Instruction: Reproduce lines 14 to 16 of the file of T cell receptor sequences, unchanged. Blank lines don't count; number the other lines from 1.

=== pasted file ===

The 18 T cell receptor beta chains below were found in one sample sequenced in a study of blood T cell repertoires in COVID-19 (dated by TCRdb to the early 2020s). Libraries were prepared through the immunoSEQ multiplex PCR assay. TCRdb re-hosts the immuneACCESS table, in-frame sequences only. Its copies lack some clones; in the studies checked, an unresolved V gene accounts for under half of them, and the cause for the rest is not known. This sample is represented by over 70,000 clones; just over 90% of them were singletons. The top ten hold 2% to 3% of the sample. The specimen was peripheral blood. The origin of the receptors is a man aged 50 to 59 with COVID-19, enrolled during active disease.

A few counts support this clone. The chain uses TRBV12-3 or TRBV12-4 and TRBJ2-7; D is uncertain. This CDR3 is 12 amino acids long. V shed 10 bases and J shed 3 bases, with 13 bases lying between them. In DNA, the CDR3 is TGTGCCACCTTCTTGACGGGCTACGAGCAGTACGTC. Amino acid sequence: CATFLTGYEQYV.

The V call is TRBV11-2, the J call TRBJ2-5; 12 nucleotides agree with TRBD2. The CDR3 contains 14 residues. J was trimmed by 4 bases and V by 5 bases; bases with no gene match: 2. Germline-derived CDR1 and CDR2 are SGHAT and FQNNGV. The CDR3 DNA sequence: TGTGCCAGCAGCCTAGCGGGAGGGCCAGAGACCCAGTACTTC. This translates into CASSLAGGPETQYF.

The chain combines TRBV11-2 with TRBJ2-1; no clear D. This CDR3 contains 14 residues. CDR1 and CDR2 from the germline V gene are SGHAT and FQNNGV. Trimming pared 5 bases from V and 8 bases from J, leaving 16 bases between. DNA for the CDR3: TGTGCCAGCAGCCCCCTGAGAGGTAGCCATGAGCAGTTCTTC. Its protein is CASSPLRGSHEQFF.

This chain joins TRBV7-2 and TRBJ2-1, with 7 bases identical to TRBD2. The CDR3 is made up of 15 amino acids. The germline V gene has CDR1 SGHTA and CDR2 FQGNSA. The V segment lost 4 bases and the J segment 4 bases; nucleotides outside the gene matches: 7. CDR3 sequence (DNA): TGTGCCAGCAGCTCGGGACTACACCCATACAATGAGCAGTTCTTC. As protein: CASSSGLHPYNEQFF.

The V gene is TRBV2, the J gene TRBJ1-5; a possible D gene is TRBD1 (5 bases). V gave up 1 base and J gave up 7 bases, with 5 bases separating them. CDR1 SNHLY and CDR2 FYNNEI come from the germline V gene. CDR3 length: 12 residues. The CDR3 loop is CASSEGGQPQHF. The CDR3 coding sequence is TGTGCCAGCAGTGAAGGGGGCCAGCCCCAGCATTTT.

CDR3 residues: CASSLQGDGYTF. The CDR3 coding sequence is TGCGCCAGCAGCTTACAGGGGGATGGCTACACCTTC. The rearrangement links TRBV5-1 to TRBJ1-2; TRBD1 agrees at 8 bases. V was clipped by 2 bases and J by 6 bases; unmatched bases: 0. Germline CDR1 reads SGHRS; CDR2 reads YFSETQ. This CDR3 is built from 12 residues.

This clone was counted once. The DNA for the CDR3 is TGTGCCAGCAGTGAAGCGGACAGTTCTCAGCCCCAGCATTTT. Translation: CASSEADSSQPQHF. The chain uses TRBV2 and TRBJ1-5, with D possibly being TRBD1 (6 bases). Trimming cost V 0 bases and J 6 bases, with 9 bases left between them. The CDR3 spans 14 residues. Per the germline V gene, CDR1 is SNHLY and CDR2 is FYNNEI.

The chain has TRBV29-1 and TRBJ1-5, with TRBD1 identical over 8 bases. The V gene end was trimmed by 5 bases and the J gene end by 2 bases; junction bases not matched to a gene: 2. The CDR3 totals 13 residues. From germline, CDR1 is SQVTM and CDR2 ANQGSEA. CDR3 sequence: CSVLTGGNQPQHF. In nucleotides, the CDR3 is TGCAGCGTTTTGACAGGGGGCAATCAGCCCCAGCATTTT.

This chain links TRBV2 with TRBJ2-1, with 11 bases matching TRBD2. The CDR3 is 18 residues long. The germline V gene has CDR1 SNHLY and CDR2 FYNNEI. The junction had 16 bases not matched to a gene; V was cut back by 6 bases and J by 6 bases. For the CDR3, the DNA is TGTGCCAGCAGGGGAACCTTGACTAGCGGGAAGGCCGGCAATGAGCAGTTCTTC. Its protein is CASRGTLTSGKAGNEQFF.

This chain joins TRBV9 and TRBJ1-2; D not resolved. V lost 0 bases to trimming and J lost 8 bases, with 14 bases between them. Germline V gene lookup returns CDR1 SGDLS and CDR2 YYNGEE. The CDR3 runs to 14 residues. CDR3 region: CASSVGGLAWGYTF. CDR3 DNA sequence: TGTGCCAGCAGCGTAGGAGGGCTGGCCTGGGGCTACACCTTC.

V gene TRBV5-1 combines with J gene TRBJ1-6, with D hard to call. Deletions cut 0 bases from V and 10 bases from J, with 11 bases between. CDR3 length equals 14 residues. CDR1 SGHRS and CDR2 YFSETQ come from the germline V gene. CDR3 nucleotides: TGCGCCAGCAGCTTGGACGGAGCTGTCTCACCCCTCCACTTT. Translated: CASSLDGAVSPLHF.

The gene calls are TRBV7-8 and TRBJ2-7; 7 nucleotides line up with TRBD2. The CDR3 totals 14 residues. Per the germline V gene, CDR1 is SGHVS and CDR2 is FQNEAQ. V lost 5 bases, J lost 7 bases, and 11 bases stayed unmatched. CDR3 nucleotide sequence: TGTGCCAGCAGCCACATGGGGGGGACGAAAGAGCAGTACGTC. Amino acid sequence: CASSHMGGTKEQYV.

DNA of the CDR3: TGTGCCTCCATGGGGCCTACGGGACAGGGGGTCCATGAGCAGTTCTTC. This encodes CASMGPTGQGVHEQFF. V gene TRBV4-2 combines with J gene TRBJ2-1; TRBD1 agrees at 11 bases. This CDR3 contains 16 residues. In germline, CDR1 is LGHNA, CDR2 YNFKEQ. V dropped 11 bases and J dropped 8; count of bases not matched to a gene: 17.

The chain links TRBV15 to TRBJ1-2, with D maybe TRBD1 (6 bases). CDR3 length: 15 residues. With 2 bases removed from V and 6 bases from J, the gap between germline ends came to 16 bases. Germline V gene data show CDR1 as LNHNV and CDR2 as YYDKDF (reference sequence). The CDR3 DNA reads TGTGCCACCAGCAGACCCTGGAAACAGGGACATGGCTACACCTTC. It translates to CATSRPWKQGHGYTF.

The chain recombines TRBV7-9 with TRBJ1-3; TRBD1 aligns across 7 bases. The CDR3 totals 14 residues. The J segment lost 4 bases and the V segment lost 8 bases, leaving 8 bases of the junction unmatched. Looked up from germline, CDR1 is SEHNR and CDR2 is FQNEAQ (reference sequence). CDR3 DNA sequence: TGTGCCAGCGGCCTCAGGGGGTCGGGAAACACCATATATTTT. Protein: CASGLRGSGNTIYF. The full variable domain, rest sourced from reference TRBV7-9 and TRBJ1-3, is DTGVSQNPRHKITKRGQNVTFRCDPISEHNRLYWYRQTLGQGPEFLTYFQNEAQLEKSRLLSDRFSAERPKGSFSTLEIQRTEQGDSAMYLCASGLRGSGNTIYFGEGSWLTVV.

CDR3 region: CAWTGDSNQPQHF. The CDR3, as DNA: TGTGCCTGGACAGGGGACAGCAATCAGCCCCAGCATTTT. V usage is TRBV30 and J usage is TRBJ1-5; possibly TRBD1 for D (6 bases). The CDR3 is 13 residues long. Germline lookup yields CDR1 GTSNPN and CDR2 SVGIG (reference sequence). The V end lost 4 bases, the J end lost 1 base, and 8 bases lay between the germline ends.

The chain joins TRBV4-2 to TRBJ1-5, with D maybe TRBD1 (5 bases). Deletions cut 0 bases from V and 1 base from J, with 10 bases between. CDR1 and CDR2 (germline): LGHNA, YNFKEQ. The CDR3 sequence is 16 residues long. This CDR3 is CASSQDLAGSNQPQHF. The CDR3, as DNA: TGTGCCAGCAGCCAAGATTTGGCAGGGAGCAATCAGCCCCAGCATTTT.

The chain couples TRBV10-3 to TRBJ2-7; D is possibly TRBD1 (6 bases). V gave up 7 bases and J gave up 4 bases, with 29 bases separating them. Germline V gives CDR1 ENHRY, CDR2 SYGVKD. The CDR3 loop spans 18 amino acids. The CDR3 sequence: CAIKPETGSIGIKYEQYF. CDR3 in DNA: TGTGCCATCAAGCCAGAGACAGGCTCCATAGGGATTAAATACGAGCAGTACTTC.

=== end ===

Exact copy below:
DNA of the CDR3: TGTGCCTCCATGGGGCCTACGGGACAGGGGGTCCATGAGCAGTTCTTC. This encodes CASMGPTGQGVHEQFF. V gene TRBV4-2 combines with J gene TRBJ2-1; TRBD1 agrees at 11 bases. This CDR3 contains 16 residues. In germline, CDR1 is LGHNA, CDR2 YNFKEQ. V dropped 11 bases and J dropped 8; count of bases not matched to a gene: 17.

The chain links TRBV15 to TRBJ1-2, with D maybe TRBD1 (6 bases). CDR3 length: 15 residues. With 2 bases removed from V and 6 bases from J, the gap between germline ends came to 16 bases. Germline V gene data show CDR1 as LNHNV and CDR2 as YYDKDF (reference sequence). The CDR3 DNA reads TGTGCCACCAGCAGACCCTGGAAACAGGGACATGGCTACACCTTC. It translates to CATSRPWKQGHGYTF.

The chain recombines TRBV7-9 with TRBJ1-3; TRBD1 aligns across 7 bases. The CDR3 totals 14 residues. The J segment lost 4 bases and the V segment lost 8 bases, leaving 8 bases of the junction unmatched. Looked up from germline, CDR1 is SEHNR and CDR2 is FQNEAQ (reference sequence). CDR3 DNA sequence: TGTGCCAGCGGCCTCAGGGGGTCGGGAAACACCATATATTTT. Protein: CASGLRGSGNTIYF. The full variable domain, rest sourced from reference TRBV7-9 and TRBJ1-3, is DTGVSQNPRHKITKRGQNVTFRCDPISEHNRLYWYRQTLGQGPEFLTYFQNEAQLEKSRLLSDRFSAERPKGSFSTLEIQRTEQGDSAMYLCASGLRGSGNTIYFGEGSWLTVV.